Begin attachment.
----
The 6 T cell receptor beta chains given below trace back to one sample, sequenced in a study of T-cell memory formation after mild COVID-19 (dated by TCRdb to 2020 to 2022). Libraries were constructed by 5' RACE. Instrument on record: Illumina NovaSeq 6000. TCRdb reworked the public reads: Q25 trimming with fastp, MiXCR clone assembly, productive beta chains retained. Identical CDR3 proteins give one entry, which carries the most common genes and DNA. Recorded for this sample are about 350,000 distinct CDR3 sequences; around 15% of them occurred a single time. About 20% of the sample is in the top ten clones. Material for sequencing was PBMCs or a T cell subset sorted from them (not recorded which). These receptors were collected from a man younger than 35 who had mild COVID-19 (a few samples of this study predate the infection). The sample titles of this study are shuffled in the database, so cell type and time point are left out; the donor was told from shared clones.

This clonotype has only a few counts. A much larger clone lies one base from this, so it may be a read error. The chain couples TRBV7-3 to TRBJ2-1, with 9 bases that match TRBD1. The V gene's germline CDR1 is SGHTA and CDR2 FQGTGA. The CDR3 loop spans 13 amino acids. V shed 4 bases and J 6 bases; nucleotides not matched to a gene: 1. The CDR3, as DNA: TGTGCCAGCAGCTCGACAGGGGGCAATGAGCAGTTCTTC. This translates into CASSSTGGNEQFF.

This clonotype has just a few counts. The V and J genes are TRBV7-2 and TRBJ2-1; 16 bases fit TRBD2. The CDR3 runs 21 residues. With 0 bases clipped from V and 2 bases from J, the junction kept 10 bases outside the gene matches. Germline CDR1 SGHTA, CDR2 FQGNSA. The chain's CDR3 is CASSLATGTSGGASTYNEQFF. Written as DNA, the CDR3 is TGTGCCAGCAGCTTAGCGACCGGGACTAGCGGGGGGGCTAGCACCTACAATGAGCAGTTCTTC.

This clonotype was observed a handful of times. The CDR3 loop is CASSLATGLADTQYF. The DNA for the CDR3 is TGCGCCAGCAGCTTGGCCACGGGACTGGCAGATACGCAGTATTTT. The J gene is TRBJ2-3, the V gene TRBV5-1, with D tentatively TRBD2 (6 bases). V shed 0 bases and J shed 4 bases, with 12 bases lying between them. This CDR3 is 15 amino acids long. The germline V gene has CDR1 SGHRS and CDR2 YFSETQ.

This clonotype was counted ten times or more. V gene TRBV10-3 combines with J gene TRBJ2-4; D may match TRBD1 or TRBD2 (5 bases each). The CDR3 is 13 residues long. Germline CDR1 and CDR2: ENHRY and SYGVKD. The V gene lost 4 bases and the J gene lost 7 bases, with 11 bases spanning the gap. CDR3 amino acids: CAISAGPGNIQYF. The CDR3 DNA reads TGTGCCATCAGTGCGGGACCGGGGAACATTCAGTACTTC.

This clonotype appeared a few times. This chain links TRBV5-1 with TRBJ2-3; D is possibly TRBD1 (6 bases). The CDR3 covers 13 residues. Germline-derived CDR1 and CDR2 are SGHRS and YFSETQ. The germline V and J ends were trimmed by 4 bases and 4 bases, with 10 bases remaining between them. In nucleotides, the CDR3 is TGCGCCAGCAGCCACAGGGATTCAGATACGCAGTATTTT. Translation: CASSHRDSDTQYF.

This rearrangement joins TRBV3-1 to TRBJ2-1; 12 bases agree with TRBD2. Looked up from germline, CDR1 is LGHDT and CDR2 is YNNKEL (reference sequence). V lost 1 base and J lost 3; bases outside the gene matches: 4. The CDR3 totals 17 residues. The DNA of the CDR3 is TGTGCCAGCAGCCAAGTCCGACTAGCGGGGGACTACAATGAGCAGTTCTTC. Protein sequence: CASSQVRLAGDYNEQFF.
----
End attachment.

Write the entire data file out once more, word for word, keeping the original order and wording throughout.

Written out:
The 6 T cell receptor beta chains given below trace back to one sample, sequenced in a study of T-cell memory formation after mild COVID-19 (dated by TCRdb to 2020 to 2022). Libraries were constructed by 5' RACE. Instrument on record: Illumina NovaSeq 6000. TCRdb reworked the public reads: Q25 trimming with fastp, MiXCR clone assembly, productive beta chains retained. Identical CDR3 proteins give one entry, which carries the most common genes and DNA. Recorded for this sample are about 350,000 distinct CDR3 sequences; around 15% of them occurred a single time. About 20% of the sample is in the top ten clones. Material for sequencing was PBMCs or a T cell subset sorted from them (not recorded which). These receptors were collected from a man younger than 35 who had mild COVID-19 (a few samples of this study predate the infection). The sample titles of this study are shuffled in the database, so cell type and time point are left out; the donor was told from shared clones.

This clonotype has only a few counts. A much larger clone lies one base from this, so it may be a read error. The chain couples TRBV7-3 to TRBJ2-1, with 9 bases that match TRBD1. The V gene's germline CDR1 is SGHTA and CDR2 FQGTGA. The CDR3 loop spans 13 amino acids. V shed 4 bases and J 6 bases; nucleotides not matched to a gene: 1. The CDR3, as DNA: TGTGCCAGCAGCTCGACAGGGGGCAATGAGCAGTTCTTC. This translates into CASSSTGGNEQFF.

This clonotype has just a few counts. The V and J genes are TRBV7-2 and TRBJ2-1; 16 bases fit TRBD2. The CDR3 runs 21 residues. With 0 bases clipped from V and 2 bases from J, the junction kept 10 bases outside the gene matches. Germline CDR1 SGHTA, CDR2 FQGNSA. The chain's CDR3 is CASSLATGTSGGASTYNEQFF. Written as DNA, the CDR3 is TGTGCCAGCAGCTTAGCGACCGGGACTAGCGGGGGGGCTAGCACCTACAATGAGCAGTTCTTC.

This clonotype was observed a handful of times. The CDR3 loop is CASSLATGLADTQYF. The DNA for the CDR3 is TGCGCCAGCAGCTTGGCCACGGGACTGGCAGATACGCAGTATTTT. The J gene is TRBJ2-3, the V gene TRBV5-1, with D tentatively TRBD2 (6 bases). V shed 0 bases and J shed 4 bases, with 12 bases lying between them. This CDR3 is 15 amino acids long. The germline V gene has CDR1 SGHRS and CDR2 YFSETQ.

This clonotype was counted ten times or more. V gene TRBV10-3 combines with J gene TRBJ2-4; D may match TRBD1 or TRBD2 (5 bases each). The CDR3 is 13 residues long. Germline CDR1 and CDR2: ENHRY and SYGVKD. The V gene lost 4 bases and the J gene lost 7 bases, with 11 bases spanning the gap. CDR3 amino acids: CAISAGPGNIQYF. The CDR3 DNA reads TGTGCCATCAGTGCGGGACCGGGGAACATTCAGTACTTC.

This clonotype appeared a few times. This chain links TRBV5-1 with TRBJ2-3; D is possibly TRBD1 (6 bases). The CDR3 covers 13 residues. Germline-derived CDR1 and CDR2 are SGHRS and YFSETQ. The germline V and J ends were trimmed by 4 bases and 4 bases, with 10 bases remaining between them. In nucleotides, the CDR3 is TGCGCCAGCAGCCACAGGGATTCAGATACGCAGTATTTT. Translation: CASSHRDSDTQYF.

This rearrangement joins TRBV3-1 to TRBJ2-1; 12 bases agree with TRBD2. Looked up from germline, CDR1 is LGHDT and CDR2 is YNNKEL (reference sequence). V lost 1 base and J lost 3; bases outside the gene matches: 4. The CDR3 totals 17 residues. The DNA of the CDR3 is TGTGCCAGCAGCCAAGTCCGACTAGCGGGGGACTACAATGAGCAGTTCTTC. Protein sequence: CASSQVRLAGDYNEQFF.